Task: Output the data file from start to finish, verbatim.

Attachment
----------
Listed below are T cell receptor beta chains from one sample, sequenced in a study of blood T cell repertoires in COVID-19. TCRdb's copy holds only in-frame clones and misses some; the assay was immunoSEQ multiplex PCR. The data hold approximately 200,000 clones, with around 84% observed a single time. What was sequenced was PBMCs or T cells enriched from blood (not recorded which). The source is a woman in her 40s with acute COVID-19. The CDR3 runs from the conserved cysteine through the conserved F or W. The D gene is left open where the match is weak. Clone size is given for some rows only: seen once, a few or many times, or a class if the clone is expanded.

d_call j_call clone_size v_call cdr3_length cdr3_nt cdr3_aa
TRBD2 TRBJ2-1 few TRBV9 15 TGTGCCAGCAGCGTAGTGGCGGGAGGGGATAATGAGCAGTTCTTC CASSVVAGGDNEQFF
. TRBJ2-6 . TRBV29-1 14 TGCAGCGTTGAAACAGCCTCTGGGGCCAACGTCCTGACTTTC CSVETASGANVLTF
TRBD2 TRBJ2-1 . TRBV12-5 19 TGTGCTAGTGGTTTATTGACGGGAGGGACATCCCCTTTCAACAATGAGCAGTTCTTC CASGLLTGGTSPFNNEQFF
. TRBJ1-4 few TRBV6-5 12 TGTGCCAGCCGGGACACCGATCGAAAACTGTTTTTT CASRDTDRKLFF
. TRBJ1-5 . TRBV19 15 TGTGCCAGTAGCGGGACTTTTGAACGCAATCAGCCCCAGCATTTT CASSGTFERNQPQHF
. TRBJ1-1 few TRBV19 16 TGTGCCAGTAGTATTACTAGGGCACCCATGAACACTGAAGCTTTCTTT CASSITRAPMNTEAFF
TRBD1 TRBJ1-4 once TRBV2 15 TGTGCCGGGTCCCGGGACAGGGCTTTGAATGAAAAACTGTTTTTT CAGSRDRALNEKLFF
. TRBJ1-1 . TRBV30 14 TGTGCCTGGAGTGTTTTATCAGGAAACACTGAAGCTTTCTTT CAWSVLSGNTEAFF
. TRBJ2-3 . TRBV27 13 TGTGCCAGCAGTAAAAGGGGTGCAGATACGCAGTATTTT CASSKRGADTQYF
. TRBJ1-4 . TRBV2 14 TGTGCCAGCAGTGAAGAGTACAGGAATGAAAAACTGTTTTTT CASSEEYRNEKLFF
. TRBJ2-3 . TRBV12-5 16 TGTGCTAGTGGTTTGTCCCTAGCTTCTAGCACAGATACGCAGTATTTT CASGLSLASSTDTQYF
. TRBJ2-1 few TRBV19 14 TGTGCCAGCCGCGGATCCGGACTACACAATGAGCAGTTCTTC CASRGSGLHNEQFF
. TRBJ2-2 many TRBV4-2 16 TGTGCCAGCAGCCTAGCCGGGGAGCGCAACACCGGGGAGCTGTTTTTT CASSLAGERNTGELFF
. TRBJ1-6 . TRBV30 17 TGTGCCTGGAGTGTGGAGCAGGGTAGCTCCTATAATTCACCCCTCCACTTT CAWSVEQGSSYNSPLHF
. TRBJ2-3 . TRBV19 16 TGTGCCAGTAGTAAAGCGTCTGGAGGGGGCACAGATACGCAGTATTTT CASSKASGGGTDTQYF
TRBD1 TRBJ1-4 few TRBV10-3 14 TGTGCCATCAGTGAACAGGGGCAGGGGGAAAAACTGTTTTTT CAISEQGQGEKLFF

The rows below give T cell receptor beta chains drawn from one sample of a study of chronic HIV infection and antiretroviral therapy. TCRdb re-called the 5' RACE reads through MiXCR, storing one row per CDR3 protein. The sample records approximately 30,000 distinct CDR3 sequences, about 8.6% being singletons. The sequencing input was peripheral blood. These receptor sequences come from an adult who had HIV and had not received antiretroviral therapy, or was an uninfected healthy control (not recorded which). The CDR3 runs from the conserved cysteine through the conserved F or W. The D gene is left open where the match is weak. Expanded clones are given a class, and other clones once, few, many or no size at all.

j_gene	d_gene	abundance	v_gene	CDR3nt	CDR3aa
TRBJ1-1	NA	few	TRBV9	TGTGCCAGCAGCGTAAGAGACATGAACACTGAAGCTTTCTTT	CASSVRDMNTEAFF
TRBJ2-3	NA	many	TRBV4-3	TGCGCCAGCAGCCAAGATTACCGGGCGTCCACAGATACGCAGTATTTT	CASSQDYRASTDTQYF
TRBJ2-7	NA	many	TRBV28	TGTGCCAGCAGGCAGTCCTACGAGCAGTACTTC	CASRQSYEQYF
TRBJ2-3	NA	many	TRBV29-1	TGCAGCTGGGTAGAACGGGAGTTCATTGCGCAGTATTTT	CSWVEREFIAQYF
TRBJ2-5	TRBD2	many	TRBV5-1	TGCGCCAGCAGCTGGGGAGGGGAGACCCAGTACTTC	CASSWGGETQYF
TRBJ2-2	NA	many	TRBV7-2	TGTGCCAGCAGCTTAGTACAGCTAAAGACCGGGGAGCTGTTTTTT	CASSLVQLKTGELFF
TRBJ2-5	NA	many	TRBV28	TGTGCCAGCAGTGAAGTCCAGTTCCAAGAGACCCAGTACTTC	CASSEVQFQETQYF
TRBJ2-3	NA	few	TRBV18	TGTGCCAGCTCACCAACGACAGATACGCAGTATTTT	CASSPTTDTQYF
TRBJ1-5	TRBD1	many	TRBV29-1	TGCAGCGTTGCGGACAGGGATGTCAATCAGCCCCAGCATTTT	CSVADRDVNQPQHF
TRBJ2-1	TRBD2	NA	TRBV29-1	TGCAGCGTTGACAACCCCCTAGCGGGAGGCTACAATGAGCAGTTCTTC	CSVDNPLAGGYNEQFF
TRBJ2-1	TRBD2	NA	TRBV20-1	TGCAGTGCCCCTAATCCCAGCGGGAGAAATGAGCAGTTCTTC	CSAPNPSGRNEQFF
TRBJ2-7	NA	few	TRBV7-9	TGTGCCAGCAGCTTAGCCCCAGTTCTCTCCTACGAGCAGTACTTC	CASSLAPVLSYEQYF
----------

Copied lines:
Listed below are T cell receptor beta chains from one sample, sequenced in a study of blood T cell repertoires in COVID-19. TCRdb's copy holds only in-frame clones and misses some; the assay was immunoSEQ multiplex PCR. The data hold approximately 200,000 clones, with around 84% observed a single time. What was sequenced was PBMCs or T cells enriched from blood (not recorded which). The source is a woman in her 40s with acute COVID-19. The CDR3 runs from the conserved cysteine through the conserved F or W. The D gene is left open where the match is weak. Clone size is given for some rows only: seen once, a few or many times, or a class if the clone is expanded.

d_call j_call clone_size v_call cdr3_length cdr3_nt cdr3_aa
TRBD2 TRBJ2-1 few TRBV9 15 TGTGCCAGCAGCGTAGTGGCGGGAGGGGATAATGAGCAGTTCTTC CASSVVAGGDNEQFF
. TRBJ2-6 . TRBV29-1 14 TGCAGCGTTGAAACAGCCTCTGGGGCCAACGTCCTGACTTTC CSVETASGANVLTF
TRBD2 TRBJ2-1 . TRBV12-5 19 TGTGCTAGTGGTTTATTGACGGGAGGGACATCCCCTTTCAACAATGAGCAGTTCTTC CASGLLTGGTSPFNNEQFF
. TRBJ1-4 few TRBV6-5 12 TGTGCCAGCCGGGACACCGATCGAAAACTGTTTTTT CASRDTDRKLFF
. TRBJ1-5 . TRBV19 15 TGTGCCAGTAGCGGGACTTTTGAACGCAATCAGCCCCAGCATTTT CASSGTFERNQPQHF
. TRBJ1-1 few TRBV19 16 TGTGCCAGTAGTATTACTAGGGCACCCATGAACACTGAAGCTTTCTTT CASSITRAPMNTEAFF
TRBD1 TRBJ1-4 once TRBV2 15 TGTGCCGGGTCCCGGGACAGGGCTTTGAATGAAAAACTGTTTTTT CAGSRDRALNEKLFF
. TRBJ1-1 . TRBV30 14 TGTGCCTGGAGTGTTTTATCAGGAAACACTGAAGCTTTCTTT CAWSVLSGNTEAFF
. TRBJ2-3 . TRBV27 13 TGTGCCAGCAGTAAAAGGGGTGCAGATACGCAGTATTTT CASSKRGADTQYF
. TRBJ1-4 . TRBV2 14 TGTGCCAGCAGTGAAGAGTACAGGAATGAAAAACTGTTTTTT CASSEEYRNEKLFF
. TRBJ2-3 . TRBV12-5 16 TGTGCTAGTGGTTTGTCCCTAGCTTCTAGCACAGATACGCAGTATTTT CASGLSLASSTDTQYF
. TRBJ2-1 few TRBV19 14 TGTGCCAGCCGCGGATCCGGACTACACAATGAGCAGTTCTTC CASRGSGLHNEQFF
. TRBJ2-2 many TRBV4-2 16 TGTGCCAGCAGCCTAGCCGGGGAGCGCAACACCGGGGAGCTGTTTTTT CASSLAGERNTGELFF
. TRBJ1-6 . TRBV30 17 TGTGCCTGGAGTGTGGAGCAGGGTAGCTCCTATAATTCACCCCTCCACTTT CAWSVEQGSSYNSPLHF
. TRBJ2-3 . TRBV19 16 TGTGCCAGTAGTAAAGCGTCTGGAGGGGGCACAGATACGCAGTATTTT CASSKASGGGTDTQYF
TRBD1 TRBJ1-4 few TRBV10-3 14 TGTGCCATCAGTGAACAGGGGCAGGGGGAAAAACTGTTTTTT CAISEQGQGEKLFF

The rows below give T cell receptor beta chains drawn from one sample of a study of chronic HIV infection and antiretroviral therapy. TCRdb re-called the 5' RACE reads through MiXCR, storing one row per CDR3 protein. The sample records approximately 30,000 distinct CDR3 sequences, about 8.6% being singletons. The sequencing input was peripheral blood. These receptor sequences come from an adult who had HIV and had not received antiretroviral therapy, or was an uninfected healthy control (not recorded which). The CDR3 runs from the conserved cysteine through the conserved F or W. The D gene is left open where the match is weak. Expanded clones are given a class, and other clones once, few, many or no size at all.

j_gene	d_gene	abundance	v_gene	CDR3nt	CDR3aa
TRBJ1-1	NA	few	TRBV9	TGTGCCAGCAGCGTAAGAGACATGAACACTGAAGCTTTCTTT	CASSVRDMNTEAFF
TRBJ2-3	NA	many	TRBV4-3	TGCGCCAGCAGCCAAGATTACCGGGCGTCCACAGATACGCAGTATTTT	CASSQDYRASTDTQYF
TRBJ2-7	NA	many	TRBV28	TGTGCCAGCAGGCAGTCCTACGAGCAGTACTTC	CASRQSYEQYF
TRBJ2-3	NA	many	TRBV29-1	TGCAGCTGGGTAGAACGGGAGTTCATTGCGCAGTATTTT	CSWVEREFIAQYF
TRBJ2-5	TRBD2	many	TRBV5-1	TGCGCCAGCAGCTGGGGAGGGGAGACCCAGTACTTC	CASSWGGETQYF
TRBJ2-2	NA	many	TRBV7-2	TGTGCCAGCAGCTTAGTACAGCTAAAGACCGGGGAGCTGTTTTTT	CASSLVQLKTGELFF
TRBJ2-5	NA	many	TRBV28	TGTGCCAGCAGTGAAGTCCAGTTCCAAGAGACCCAGTACTTC	CASSEVQFQETQYF
TRBJ2-3	NA	few	TRBV18	TGTGCCAGCTCACCAACGACAGATACGCAGTATTTT	CASSPTTDTQYF
TRBJ1-5	TRBD1	many	TRBV29-1	TGCAGCGTTGCGGACAGGGATGTCAATCAGCCCCAGCATTTT	CSVADRDVNQPQHF
TRBJ2-1	TRBD2	NA	TRBV29-1	TGCAGCGTTGACAACCCCCTAGCGGGAGGCTACAATGAGCAGTTCTTC	CSVDNPLAGGYNEQFF
TRBJ2-1	TRBD2	NA	TRBV20-1	TGCAGTGCCCCTAATCCCAGCGGGAGAAATGAGCAGTTCTTC	CSAPNPSGRNEQFF
TRBJ2-7	NA	few	TRBV7-9	TGTGCCAGCAGCTTAGCCCCAGTTCTCTCCTACGAGCAGTACTTC	CASSLAPVLSYEQYF